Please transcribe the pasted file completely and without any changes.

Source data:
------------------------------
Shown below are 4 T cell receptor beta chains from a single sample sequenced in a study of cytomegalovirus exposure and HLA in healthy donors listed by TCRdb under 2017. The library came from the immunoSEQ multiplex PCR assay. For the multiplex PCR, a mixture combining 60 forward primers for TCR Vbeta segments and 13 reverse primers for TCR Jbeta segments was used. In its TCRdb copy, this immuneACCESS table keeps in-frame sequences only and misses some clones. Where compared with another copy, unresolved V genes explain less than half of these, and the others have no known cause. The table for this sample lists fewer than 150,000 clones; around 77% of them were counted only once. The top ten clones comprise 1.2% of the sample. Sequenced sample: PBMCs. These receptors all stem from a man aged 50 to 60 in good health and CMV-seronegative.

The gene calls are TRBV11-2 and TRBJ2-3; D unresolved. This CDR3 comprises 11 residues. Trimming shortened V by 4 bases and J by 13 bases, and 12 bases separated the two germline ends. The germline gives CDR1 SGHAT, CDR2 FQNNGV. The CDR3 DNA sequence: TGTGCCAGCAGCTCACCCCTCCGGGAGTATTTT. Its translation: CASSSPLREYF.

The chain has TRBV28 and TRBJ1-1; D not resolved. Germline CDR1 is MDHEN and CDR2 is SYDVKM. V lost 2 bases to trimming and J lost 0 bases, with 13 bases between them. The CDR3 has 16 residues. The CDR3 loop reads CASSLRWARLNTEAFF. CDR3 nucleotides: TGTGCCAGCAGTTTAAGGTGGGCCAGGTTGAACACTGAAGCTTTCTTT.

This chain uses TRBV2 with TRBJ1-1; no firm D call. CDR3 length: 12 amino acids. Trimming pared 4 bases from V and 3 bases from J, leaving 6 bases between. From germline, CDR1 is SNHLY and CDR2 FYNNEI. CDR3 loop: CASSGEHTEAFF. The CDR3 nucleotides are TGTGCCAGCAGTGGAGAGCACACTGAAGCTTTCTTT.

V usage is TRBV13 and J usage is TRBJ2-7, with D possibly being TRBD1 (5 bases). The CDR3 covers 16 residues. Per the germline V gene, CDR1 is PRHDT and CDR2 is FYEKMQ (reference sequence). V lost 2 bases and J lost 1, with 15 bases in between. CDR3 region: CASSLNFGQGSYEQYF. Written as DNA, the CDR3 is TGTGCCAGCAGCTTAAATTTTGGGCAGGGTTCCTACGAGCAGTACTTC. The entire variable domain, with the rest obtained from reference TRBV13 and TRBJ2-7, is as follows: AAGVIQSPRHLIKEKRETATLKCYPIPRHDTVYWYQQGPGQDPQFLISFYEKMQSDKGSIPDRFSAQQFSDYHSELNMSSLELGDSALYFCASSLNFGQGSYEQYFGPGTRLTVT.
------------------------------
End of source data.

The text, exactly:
Shown below are 4 T cell receptor beta chains from a single sample sequenced in a study of cytomegalovirus exposure and HLA in healthy donors listed by TCRdb under 2017. The library came from the immunoSEQ multiplex PCR assay. For the multiplex PCR, a mixture combining 60 forward primers for TCR Vbeta segments and 13 reverse primers for TCR Jbeta segments was used. In its TCRdb copy, this immuneACCESS table keeps in-frame sequences only and misses some clones. Where compared with another copy, unresolved V genes explain less than half of these, and the others have no known cause. The table for this sample lists fewer than 150,000 clones; around 77% of them were counted only once. The top ten clones comprise 1.2% of the sample. Sequenced sample: PBMCs. These receptors all stem from a man aged 50 to 60 in good health and CMV-seronegative.

The gene calls are TRBV11-2 and TRBJ2-3; D unresolved. This CDR3 comprises 11 residues. Trimming shortened V by 4 bases and J by 13 bases, and 12 bases separated the two germline ends. The germline gives CDR1 SGHAT, CDR2 FQNNGV. The CDR3 DNA sequence: TGTGCCAGCAGCTCACCCCTCCGGGAGTATTTT. Its translation: CASSSPLREYF.

The chain has TRBV28 and TRBJ1-1; D not resolved. Germline CDR1 is MDHEN and CDR2 is SYDVKM. V lost 2 bases to trimming and J lost 0 bases, with 13 bases between them. The CDR3 has 16 residues. The CDR3 loop reads CASSLRWARLNTEAFF. CDR3 nucleotides: TGTGCCAGCAGTTTAAGGTGGGCCAGGTTGAACACTGAAGCTTTCTTT.

This chain uses TRBV2 with TRBJ1-1; no firm D call. CDR3 length: 12 amino acids. Trimming pared 4 bases from V and 3 bases from J, leaving 6 bases between. From germline, CDR1 is SNHLY and CDR2 FYNNEI. CDR3 loop: CASSGEHTEAFF. The CDR3 nucleotides are TGTGCCAGCAGTGGAGAGCACACTGAAGCTTTCTTT.

V usage is TRBV13 and J usage is TRBJ2-7, with D possibly being TRBD1 (5 bases). The CDR3 covers 16 residues. Per the germline V gene, CDR1 is PRHDT and CDR2 is FYEKMQ (reference sequence). V lost 2 bases and J lost 1, with 15 bases in between. CDR3 region: CASSLNFGQGSYEQYF. Written as DNA, the CDR3 is TGTGCCAGCAGCTTAAATTTTGGGCAGGGTTCCTACGAGCAGTACTTC. The entire variable domain, with the rest obtained from reference TRBV13 and TRBJ2-7, is as follows: AAGVIQSPRHLIKEKRETATLKCYPIPRHDTVYWYQQGPGQDPQFLISFYEKMQSDKGSIPDRFSAQQFSDYHSELNMSSLELGDSALYFCASSLNFGQGSYEQYFGPGTRLTVT.